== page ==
Pope condemns 'atrocities' outlined in Pennsylvania sex abuse report
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Pope Francis in an open letter on Monday condemned the "atrocities" outlined in Pennsylvania grand jury's report about sexual abuse in the Catholic Church. 

"Looking back to the past, no effort to beg pardon and to seek to repair the harm done will ever be sufficient," the pope wrote. "Looking ahead to the future, no effort must be spared to create a culture able to prevent such situations from happening, but also to prevent the possibility of their being covered up and perpetuated." 

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"We showed no care for the little ones," he wrote, "we abandoned them." 

Though Francis released a statement about the report through a spokesperson last week, the Monday letter marks the first time the Catholic leader has addressed the issue directly. 

The 1,356-page grand jury report documents decades of abuse by more than 300 "predator priests" across Pennsylvania, as well as the enormous amount of energy and time expended by Catholic leaders who helped cover up their crimes. The report is the largest examination by a government agency of sexual abuse in the Catholic Church, alleging there have been more than 1,000 victims in Pennsylvania alone since the 1940s. 

"Even though it can be said that most of these cases belong to the past, nonetheless as time goes on we have come to know the pain of many of the victims," the pope wrote. "We have realized that these wounds never disappear and that they require us forcefully to condemn these atrocities and join forces in uprooting this culture of death; these wounds never go away."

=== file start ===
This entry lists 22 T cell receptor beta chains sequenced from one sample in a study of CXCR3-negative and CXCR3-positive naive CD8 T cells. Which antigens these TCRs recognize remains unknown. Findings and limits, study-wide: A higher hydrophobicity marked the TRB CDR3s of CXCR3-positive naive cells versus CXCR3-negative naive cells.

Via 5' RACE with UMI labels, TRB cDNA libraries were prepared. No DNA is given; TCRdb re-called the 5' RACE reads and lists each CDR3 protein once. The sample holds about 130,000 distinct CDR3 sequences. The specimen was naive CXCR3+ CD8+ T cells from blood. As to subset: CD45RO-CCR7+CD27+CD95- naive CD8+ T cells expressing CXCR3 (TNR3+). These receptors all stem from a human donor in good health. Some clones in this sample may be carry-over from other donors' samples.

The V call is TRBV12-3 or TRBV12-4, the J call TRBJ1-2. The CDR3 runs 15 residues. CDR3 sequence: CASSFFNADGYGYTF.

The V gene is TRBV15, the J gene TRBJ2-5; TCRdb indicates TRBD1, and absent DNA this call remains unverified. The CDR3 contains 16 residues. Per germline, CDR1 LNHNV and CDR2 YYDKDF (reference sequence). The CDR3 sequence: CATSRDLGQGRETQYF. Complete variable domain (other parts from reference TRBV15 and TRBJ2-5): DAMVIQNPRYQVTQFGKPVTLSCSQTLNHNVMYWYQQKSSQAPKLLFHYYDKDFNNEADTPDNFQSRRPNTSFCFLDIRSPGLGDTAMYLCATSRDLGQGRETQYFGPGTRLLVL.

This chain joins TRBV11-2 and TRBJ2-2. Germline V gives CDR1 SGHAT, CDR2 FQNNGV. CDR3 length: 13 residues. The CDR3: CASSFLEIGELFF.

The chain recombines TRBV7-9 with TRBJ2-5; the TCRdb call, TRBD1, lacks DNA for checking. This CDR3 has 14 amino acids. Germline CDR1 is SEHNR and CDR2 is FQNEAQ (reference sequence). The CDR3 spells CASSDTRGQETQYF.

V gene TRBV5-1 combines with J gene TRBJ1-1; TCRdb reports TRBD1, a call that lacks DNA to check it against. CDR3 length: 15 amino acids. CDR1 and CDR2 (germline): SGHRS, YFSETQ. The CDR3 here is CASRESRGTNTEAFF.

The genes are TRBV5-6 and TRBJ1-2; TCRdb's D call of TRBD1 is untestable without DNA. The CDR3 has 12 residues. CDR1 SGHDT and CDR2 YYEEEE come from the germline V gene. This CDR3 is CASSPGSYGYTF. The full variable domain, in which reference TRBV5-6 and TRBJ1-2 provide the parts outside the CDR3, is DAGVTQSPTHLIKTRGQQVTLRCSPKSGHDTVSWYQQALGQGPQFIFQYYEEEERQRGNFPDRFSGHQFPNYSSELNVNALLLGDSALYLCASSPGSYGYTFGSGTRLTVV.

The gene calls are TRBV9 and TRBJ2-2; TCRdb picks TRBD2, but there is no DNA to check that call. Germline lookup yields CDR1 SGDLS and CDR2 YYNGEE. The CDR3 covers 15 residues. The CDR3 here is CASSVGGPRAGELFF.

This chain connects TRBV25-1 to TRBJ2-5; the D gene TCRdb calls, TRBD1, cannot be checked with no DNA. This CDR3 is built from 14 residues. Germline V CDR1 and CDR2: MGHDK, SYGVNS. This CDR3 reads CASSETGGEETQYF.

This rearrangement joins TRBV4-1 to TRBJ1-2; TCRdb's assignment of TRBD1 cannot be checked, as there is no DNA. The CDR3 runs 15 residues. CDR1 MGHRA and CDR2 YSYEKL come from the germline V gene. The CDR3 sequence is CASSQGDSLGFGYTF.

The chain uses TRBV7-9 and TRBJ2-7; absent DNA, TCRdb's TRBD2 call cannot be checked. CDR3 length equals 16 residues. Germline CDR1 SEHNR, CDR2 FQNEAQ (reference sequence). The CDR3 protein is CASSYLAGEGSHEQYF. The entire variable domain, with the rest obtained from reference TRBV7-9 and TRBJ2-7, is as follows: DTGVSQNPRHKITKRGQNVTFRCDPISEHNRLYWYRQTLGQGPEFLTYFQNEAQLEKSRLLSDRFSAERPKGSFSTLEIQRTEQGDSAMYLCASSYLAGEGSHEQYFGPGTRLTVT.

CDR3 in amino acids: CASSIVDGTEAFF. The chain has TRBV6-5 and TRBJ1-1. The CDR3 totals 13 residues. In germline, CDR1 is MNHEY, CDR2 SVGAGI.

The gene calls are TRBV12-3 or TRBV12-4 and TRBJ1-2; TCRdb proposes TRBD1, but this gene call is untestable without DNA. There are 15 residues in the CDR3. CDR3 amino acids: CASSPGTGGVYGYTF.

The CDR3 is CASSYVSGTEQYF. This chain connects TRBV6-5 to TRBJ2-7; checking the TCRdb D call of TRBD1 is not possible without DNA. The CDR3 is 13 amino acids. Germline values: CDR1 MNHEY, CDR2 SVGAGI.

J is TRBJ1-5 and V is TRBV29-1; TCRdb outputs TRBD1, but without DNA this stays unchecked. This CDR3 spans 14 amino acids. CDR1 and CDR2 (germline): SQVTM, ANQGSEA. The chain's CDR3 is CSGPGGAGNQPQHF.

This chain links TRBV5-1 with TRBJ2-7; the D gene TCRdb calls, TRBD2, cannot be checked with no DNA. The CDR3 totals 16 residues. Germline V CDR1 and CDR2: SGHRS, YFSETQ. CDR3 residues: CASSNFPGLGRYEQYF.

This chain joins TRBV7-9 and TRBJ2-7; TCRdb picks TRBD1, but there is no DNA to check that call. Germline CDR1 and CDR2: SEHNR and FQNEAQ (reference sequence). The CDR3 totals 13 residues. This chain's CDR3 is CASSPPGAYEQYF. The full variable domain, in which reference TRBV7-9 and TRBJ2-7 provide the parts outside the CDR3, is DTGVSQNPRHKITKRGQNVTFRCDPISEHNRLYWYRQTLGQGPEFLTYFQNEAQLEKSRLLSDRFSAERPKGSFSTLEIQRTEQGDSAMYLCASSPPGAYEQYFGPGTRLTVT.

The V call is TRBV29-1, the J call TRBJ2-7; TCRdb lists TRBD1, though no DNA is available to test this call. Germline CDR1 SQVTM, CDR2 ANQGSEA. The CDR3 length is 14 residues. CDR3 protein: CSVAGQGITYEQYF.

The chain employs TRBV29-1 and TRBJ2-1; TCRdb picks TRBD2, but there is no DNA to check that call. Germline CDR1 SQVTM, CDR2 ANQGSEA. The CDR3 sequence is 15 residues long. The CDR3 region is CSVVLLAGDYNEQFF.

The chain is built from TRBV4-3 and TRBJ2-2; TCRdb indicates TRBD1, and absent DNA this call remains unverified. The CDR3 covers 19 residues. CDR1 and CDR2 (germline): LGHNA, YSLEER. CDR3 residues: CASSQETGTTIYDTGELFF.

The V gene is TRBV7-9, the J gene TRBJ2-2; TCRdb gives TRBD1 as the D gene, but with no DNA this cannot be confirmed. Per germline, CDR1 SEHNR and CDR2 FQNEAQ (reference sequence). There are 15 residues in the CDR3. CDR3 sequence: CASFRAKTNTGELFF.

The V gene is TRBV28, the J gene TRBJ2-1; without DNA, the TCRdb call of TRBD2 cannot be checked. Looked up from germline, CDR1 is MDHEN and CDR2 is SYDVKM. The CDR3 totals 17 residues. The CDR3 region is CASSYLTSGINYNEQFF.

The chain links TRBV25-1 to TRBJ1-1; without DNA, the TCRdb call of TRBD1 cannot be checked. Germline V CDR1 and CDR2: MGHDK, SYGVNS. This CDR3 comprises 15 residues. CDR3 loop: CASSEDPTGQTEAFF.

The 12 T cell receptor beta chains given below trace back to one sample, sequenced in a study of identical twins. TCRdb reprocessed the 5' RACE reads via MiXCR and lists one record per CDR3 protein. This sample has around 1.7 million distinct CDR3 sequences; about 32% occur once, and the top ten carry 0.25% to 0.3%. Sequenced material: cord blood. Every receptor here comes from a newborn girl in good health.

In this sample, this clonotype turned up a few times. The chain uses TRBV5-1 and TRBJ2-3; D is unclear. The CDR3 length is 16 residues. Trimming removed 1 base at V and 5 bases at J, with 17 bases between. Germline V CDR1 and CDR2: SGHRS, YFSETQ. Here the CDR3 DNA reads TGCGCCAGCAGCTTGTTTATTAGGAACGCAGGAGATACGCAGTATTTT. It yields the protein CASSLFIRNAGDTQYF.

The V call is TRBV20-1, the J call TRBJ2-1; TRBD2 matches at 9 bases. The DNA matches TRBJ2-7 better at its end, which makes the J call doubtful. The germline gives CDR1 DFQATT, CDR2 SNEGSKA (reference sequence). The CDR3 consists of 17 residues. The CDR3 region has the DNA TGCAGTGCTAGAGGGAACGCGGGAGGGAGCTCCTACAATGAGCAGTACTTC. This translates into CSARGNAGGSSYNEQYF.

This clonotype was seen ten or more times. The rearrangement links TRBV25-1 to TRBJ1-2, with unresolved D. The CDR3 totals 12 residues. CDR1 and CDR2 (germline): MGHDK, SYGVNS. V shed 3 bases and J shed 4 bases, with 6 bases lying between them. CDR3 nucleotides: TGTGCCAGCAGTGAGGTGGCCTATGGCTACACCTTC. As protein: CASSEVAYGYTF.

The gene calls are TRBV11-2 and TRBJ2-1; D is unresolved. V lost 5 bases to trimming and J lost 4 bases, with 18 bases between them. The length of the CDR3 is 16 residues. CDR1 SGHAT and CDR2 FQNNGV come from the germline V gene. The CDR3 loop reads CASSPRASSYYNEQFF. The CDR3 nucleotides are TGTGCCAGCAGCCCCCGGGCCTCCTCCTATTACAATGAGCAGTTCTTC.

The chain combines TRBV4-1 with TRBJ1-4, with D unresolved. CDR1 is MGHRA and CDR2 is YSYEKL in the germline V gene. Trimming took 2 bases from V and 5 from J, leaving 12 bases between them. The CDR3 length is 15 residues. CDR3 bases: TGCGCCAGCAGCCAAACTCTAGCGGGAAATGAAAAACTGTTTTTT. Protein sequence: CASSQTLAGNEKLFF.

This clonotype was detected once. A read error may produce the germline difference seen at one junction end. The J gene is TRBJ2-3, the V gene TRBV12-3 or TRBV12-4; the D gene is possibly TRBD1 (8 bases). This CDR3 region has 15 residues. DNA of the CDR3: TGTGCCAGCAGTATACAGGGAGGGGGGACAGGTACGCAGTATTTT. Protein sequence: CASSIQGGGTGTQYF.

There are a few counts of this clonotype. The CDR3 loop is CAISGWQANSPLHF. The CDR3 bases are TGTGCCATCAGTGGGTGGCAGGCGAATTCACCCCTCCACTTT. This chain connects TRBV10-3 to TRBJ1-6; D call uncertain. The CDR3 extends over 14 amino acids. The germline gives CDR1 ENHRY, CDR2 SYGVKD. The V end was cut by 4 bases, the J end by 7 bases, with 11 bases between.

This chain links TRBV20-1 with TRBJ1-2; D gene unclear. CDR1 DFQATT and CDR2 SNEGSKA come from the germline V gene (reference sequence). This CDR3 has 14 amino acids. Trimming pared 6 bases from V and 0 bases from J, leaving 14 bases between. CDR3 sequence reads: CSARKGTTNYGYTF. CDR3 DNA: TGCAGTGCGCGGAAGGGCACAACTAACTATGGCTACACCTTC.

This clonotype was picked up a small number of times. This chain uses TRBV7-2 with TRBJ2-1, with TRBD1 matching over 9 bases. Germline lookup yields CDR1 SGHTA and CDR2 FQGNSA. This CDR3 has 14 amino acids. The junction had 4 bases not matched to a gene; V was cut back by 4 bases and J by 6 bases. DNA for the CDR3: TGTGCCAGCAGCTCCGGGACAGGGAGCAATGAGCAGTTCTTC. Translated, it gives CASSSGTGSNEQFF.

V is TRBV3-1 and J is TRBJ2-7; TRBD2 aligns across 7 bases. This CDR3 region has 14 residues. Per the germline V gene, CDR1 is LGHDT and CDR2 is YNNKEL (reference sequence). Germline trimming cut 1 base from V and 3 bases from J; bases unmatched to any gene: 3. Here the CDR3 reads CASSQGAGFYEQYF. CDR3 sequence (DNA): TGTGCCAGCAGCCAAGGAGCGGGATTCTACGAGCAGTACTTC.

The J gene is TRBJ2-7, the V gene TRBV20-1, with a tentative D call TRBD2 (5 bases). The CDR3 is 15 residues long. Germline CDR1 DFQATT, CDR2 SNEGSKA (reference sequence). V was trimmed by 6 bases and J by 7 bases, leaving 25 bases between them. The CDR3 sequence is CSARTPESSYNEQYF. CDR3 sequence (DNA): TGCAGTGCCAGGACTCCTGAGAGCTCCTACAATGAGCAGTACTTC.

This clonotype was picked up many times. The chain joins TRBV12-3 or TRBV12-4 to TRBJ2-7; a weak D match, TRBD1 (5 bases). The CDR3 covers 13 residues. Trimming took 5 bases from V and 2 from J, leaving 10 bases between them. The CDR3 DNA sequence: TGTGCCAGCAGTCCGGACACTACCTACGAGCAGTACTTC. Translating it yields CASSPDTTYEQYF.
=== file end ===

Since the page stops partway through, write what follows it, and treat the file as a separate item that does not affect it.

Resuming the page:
Francis throughout the letter called for Catholics to come together forcefully against "all forms of corruption, especially spiritual corruption."

"It is essential that we, as a Church, be able to acknowledge and condemn, with sorrow and shame, the atrocities perpetrated by consecrated persons, clerics, and all those entrusted with the mission of watching over and caring for those most vulnerable," the pope wrote. 

Multiple Catholic leaders named in the report allegedly persuaded victims to drop their allegations or ignored the claims altogether.

The report, released last week, came on the heels of Francis accepting the resignation of the former archbishop of Washington D.C., Theodore McCarrick, following accusations of sexual abuse. The pope earlier this year reauthorized a Vatican commission on sexual abuse in the Catholic Church.